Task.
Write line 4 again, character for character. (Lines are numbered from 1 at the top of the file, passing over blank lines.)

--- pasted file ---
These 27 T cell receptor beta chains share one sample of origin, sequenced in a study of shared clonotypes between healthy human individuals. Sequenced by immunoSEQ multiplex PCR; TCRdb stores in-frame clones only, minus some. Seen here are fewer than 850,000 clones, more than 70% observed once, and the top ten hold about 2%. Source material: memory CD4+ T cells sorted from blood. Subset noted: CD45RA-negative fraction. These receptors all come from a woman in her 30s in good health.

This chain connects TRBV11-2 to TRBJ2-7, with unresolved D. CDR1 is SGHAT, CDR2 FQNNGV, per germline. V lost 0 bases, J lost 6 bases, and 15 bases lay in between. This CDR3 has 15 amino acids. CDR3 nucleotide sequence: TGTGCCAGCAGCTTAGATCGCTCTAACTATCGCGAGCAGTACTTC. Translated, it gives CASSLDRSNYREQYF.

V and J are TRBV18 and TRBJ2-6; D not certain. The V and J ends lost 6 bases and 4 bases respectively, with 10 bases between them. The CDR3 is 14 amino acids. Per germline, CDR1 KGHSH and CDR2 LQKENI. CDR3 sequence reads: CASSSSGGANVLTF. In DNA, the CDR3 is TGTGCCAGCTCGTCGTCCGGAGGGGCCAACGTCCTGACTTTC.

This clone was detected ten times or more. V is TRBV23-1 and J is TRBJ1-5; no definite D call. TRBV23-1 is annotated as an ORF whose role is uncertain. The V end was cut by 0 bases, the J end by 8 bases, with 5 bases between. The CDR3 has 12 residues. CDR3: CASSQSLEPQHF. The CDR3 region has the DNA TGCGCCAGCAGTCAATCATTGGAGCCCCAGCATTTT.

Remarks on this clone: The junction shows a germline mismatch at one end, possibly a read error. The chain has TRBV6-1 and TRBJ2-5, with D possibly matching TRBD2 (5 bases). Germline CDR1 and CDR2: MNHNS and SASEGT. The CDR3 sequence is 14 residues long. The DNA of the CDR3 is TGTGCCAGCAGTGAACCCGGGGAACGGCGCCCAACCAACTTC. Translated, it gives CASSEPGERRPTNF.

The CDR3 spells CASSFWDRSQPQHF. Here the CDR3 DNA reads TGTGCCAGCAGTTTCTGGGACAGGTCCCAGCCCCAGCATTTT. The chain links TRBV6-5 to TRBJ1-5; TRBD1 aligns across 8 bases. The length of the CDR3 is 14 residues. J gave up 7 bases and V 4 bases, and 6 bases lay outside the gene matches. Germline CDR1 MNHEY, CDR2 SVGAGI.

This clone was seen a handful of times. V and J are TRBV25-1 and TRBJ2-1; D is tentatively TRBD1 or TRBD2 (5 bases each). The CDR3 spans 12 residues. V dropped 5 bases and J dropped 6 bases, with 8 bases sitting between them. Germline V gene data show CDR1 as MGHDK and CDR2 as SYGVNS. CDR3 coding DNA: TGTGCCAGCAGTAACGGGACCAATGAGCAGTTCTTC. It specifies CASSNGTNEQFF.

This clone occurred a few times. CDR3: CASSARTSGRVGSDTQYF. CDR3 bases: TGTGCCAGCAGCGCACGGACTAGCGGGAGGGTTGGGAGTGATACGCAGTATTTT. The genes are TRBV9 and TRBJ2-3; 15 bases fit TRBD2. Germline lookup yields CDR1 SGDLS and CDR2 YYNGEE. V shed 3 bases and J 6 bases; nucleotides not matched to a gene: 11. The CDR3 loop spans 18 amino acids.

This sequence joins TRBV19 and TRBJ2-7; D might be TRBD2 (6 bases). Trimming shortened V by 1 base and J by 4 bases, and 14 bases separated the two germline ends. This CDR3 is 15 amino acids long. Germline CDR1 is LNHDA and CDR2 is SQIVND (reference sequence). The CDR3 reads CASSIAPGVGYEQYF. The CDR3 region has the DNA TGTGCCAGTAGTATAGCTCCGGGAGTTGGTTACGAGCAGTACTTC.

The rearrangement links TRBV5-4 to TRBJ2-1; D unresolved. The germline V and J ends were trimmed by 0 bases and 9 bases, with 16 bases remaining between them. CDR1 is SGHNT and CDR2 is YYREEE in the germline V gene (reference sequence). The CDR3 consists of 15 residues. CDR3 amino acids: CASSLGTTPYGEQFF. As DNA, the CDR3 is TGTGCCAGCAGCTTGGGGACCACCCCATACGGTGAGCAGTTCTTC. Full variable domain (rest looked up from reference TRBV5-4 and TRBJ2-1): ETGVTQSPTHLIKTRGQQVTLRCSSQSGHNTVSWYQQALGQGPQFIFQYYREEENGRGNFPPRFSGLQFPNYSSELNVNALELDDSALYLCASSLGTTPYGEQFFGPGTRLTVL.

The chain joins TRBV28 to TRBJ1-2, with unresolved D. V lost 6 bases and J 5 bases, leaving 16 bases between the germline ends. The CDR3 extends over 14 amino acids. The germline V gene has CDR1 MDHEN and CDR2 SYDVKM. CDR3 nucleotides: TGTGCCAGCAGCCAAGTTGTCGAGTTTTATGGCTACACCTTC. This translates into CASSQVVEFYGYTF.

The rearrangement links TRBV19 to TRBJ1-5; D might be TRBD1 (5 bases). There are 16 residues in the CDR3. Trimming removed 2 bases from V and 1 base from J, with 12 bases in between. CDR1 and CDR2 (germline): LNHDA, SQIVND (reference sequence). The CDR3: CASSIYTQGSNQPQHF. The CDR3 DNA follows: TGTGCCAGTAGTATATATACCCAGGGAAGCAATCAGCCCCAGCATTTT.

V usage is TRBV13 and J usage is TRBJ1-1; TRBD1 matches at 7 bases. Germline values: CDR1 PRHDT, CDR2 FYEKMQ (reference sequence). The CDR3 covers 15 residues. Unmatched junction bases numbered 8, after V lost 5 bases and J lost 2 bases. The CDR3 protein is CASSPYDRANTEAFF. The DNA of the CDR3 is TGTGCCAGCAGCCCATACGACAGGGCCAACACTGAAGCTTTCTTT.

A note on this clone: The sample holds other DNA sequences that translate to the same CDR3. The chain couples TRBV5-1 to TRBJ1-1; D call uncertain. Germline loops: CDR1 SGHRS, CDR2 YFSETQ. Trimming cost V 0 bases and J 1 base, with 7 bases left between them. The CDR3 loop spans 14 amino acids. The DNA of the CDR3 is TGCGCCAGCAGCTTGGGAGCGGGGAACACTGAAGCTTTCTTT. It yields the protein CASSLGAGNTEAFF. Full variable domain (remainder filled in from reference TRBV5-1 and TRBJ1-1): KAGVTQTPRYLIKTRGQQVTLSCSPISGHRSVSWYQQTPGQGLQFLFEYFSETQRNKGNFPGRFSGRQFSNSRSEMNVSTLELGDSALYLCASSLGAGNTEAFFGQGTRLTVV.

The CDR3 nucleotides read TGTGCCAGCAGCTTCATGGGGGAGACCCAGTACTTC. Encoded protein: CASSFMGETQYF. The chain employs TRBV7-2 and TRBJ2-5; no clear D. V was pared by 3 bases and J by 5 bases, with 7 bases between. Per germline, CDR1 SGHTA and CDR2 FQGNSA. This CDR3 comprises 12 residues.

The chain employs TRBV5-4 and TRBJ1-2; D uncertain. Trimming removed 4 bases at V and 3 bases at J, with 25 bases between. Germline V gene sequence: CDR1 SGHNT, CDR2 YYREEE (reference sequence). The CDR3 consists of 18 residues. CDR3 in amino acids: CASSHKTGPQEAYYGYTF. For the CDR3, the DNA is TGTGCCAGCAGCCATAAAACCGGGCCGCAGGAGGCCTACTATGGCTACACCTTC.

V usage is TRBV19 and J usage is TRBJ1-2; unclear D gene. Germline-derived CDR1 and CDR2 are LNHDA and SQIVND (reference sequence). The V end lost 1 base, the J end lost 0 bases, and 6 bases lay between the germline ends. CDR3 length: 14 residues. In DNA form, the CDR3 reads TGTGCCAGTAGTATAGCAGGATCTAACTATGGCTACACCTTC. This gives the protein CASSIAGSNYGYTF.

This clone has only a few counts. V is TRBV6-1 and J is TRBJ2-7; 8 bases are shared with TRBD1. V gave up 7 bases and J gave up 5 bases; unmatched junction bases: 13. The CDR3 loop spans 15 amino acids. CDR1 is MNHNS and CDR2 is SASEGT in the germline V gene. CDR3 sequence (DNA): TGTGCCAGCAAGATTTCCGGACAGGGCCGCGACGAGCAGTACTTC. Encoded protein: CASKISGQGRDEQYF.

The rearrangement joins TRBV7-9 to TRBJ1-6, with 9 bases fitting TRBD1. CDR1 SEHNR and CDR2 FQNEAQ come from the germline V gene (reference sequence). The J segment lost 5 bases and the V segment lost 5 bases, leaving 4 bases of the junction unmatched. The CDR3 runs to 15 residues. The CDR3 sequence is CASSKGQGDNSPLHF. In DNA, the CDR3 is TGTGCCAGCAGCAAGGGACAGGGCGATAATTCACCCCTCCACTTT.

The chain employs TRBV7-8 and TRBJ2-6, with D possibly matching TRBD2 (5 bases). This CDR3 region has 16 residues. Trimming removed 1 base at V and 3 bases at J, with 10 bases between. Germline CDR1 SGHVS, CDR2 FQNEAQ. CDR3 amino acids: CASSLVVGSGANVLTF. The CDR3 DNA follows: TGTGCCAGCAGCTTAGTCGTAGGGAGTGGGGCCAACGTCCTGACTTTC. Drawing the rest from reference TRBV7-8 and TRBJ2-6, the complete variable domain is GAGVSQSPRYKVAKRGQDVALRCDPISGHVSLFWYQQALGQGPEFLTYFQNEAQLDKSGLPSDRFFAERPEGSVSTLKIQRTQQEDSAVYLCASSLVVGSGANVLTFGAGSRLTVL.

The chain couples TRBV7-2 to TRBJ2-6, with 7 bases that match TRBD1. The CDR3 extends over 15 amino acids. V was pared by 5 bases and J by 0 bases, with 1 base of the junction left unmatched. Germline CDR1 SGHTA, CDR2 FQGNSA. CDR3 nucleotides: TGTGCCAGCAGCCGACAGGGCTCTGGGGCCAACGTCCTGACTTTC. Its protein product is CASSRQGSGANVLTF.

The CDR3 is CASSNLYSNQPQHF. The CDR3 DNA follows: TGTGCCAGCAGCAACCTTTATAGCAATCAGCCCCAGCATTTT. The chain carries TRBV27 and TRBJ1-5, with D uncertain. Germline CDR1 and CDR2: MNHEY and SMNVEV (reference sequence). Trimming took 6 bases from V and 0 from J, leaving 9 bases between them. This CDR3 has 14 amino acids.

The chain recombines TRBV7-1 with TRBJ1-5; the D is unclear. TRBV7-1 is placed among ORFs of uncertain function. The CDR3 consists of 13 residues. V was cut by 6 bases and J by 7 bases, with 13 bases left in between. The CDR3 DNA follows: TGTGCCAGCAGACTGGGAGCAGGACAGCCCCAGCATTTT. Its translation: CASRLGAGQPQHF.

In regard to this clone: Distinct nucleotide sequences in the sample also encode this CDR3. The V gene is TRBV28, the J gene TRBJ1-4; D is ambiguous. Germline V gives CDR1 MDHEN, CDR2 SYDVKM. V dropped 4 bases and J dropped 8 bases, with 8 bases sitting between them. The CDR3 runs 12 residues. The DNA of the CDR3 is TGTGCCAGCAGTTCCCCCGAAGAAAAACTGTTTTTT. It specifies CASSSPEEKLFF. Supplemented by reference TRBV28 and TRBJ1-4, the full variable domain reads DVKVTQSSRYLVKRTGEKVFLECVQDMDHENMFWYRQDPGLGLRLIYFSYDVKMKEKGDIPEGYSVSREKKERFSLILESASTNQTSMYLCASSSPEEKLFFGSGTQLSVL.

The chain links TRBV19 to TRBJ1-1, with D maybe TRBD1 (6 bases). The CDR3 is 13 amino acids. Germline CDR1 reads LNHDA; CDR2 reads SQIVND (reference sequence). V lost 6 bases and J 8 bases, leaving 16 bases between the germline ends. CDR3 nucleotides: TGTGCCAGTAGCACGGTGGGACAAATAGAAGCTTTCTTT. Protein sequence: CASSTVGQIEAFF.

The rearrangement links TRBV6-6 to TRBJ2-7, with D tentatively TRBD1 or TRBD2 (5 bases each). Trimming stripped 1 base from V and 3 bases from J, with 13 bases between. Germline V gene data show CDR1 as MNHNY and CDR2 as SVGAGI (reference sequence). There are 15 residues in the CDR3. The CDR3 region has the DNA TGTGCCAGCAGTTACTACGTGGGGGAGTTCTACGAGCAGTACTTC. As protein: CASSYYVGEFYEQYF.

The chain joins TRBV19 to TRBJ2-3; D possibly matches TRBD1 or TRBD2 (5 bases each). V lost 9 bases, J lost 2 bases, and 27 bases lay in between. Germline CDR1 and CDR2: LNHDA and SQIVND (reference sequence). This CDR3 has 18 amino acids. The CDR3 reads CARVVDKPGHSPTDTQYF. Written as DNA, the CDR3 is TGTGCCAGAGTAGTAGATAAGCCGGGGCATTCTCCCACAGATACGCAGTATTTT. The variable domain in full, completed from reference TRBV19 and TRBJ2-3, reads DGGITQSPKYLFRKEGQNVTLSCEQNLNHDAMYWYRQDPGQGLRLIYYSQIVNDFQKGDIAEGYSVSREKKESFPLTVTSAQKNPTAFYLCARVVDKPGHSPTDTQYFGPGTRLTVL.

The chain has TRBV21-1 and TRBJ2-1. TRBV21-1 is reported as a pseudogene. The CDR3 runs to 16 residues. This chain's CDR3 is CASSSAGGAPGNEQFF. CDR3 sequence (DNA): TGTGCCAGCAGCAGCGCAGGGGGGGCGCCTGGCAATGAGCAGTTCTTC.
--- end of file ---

This clone was detected ten times or more. V is TRBV23-1 and J is TRBJ1-5; no definite D call. TRBV23-1 is annotated as an ORF whose role is uncertain. The V end was cut by 0 bases, the J end by 8 bases, with 5 bases between. The CDR3 has 12 residues. CDR3: CASSQSLEPQHF. The CDR3 region has the DNA TGCGCCAGCAGTCAATCATTGGAGCCCCAGCATTTT.